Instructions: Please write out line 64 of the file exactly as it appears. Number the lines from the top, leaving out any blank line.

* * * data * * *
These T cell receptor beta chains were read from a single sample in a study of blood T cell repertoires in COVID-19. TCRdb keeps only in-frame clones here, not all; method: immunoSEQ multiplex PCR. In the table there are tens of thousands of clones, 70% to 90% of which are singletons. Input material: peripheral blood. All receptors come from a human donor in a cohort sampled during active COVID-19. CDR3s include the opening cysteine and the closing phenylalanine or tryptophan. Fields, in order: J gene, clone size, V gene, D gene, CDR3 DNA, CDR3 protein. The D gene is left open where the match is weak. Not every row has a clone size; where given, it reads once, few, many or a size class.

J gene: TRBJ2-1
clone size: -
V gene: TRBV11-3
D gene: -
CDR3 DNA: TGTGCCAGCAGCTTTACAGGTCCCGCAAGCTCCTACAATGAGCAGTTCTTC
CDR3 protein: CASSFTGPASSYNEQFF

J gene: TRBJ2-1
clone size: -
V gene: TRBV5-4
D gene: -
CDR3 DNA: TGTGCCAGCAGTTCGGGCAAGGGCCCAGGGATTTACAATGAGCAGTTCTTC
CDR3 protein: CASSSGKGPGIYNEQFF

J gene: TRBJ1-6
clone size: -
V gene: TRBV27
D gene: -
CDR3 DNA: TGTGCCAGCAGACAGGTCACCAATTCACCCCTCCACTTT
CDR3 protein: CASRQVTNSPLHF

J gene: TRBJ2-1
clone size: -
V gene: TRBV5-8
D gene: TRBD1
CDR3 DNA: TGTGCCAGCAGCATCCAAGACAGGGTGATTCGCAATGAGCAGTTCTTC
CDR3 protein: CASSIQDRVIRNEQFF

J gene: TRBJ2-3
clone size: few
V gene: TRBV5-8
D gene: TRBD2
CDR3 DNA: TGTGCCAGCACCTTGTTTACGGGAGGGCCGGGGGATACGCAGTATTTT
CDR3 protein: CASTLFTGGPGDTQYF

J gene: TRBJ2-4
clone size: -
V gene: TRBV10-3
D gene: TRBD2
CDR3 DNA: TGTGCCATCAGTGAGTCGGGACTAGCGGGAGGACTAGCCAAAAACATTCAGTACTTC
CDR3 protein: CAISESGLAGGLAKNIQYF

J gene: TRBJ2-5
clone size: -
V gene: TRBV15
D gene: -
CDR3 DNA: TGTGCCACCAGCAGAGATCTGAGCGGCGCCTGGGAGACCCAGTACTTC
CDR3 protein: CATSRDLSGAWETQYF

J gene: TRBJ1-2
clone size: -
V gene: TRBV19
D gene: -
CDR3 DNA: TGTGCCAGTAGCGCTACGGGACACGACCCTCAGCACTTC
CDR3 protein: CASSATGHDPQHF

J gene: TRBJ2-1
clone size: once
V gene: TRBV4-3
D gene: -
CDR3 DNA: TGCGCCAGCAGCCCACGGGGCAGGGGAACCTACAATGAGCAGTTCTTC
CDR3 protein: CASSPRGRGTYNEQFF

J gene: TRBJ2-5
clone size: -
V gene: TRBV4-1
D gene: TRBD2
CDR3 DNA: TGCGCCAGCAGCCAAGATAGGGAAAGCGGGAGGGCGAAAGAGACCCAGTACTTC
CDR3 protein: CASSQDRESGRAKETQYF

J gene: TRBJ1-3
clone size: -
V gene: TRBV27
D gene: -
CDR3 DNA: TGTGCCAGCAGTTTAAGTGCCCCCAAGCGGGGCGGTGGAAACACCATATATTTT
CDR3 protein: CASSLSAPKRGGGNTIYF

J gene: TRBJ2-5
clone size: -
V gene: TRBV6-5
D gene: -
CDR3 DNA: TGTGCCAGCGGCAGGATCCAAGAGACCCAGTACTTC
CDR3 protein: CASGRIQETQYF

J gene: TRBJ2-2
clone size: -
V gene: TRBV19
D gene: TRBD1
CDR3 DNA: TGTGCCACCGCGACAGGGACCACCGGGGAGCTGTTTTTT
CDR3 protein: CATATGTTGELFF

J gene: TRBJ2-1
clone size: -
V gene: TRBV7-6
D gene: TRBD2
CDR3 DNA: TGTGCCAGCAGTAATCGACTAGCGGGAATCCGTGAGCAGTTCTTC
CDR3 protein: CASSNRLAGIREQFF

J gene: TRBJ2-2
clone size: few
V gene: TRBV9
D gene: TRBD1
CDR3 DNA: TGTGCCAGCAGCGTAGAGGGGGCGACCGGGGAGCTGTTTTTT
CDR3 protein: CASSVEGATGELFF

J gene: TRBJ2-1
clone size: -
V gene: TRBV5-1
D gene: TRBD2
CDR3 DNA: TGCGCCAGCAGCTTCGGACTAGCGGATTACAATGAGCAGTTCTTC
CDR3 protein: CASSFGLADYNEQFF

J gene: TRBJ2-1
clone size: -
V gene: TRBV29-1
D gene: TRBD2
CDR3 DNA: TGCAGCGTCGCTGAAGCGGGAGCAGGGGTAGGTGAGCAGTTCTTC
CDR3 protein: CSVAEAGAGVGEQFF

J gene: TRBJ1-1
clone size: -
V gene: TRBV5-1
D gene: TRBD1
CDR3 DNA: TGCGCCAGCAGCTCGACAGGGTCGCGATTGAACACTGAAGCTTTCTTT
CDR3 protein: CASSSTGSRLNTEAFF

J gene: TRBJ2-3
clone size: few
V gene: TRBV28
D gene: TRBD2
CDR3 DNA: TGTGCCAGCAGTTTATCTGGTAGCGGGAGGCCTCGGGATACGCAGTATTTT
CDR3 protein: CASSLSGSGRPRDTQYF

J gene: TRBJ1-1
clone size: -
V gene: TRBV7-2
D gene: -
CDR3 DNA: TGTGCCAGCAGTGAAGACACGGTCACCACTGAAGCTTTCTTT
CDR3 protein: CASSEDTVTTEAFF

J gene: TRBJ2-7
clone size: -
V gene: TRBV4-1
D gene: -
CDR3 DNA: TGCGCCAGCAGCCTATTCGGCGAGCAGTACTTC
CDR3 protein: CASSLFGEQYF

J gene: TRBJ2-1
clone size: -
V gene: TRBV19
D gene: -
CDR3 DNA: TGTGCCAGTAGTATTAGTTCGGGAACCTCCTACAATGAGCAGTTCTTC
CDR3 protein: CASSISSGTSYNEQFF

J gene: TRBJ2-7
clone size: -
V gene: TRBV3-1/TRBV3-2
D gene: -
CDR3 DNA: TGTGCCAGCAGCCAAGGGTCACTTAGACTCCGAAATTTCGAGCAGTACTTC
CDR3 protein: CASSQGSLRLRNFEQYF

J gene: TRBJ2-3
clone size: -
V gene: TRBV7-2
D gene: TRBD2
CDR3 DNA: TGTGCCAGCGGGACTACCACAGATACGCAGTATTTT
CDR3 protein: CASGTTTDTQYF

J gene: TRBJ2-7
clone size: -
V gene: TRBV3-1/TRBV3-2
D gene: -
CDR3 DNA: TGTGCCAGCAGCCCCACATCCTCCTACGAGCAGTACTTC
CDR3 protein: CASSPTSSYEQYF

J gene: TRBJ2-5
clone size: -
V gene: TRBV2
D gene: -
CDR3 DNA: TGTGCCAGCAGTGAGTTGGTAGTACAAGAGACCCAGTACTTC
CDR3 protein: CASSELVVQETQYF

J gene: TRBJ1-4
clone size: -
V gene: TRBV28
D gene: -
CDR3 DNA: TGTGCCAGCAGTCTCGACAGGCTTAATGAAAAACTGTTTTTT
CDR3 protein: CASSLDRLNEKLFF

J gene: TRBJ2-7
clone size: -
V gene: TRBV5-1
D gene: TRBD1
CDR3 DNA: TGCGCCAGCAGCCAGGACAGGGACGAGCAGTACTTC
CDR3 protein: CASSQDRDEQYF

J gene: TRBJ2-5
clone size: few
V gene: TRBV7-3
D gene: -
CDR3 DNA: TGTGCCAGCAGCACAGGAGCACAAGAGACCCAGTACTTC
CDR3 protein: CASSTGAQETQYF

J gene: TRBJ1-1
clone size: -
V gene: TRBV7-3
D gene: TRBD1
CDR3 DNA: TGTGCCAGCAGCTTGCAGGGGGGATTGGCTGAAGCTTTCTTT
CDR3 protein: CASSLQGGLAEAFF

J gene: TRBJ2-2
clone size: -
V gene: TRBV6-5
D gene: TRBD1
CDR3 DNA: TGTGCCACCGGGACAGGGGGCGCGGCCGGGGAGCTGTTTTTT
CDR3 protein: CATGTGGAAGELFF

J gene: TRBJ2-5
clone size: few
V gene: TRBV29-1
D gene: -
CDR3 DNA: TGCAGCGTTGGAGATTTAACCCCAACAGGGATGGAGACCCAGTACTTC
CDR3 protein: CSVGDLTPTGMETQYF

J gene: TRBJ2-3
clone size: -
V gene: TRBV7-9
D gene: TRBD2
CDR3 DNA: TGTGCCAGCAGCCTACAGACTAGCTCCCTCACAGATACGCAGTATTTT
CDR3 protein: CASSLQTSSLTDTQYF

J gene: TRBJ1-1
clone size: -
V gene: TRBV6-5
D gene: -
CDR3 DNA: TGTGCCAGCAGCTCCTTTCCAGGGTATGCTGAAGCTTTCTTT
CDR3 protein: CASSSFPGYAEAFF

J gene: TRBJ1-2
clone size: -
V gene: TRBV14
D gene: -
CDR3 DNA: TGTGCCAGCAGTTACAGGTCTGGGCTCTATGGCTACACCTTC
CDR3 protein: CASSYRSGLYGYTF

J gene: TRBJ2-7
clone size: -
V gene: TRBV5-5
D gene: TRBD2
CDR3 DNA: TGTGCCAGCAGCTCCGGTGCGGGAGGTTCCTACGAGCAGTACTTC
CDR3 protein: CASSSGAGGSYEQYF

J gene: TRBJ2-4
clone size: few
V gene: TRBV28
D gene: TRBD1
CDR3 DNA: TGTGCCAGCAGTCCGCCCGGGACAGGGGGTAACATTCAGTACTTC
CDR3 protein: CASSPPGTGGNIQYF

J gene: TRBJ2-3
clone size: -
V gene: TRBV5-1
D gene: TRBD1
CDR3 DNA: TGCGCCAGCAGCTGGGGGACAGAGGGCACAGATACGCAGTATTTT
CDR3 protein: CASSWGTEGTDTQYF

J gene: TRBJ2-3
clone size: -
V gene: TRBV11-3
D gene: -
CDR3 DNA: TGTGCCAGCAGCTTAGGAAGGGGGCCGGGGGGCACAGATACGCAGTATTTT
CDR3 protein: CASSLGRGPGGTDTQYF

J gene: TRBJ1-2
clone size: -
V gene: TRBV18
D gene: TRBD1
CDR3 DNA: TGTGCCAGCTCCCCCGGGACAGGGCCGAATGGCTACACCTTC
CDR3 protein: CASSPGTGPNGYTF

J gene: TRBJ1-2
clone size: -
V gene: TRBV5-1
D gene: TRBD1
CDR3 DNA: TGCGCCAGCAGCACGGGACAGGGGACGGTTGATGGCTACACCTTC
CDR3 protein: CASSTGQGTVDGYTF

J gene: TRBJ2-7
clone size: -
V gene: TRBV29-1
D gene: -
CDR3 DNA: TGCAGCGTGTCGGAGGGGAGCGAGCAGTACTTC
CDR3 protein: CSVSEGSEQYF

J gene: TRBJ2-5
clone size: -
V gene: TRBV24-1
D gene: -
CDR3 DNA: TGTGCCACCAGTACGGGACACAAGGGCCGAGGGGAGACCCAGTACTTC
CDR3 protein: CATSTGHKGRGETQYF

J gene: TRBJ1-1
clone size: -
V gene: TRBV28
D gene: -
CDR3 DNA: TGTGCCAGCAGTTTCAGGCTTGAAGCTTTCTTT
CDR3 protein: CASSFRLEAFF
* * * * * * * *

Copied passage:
V gene: TRBV27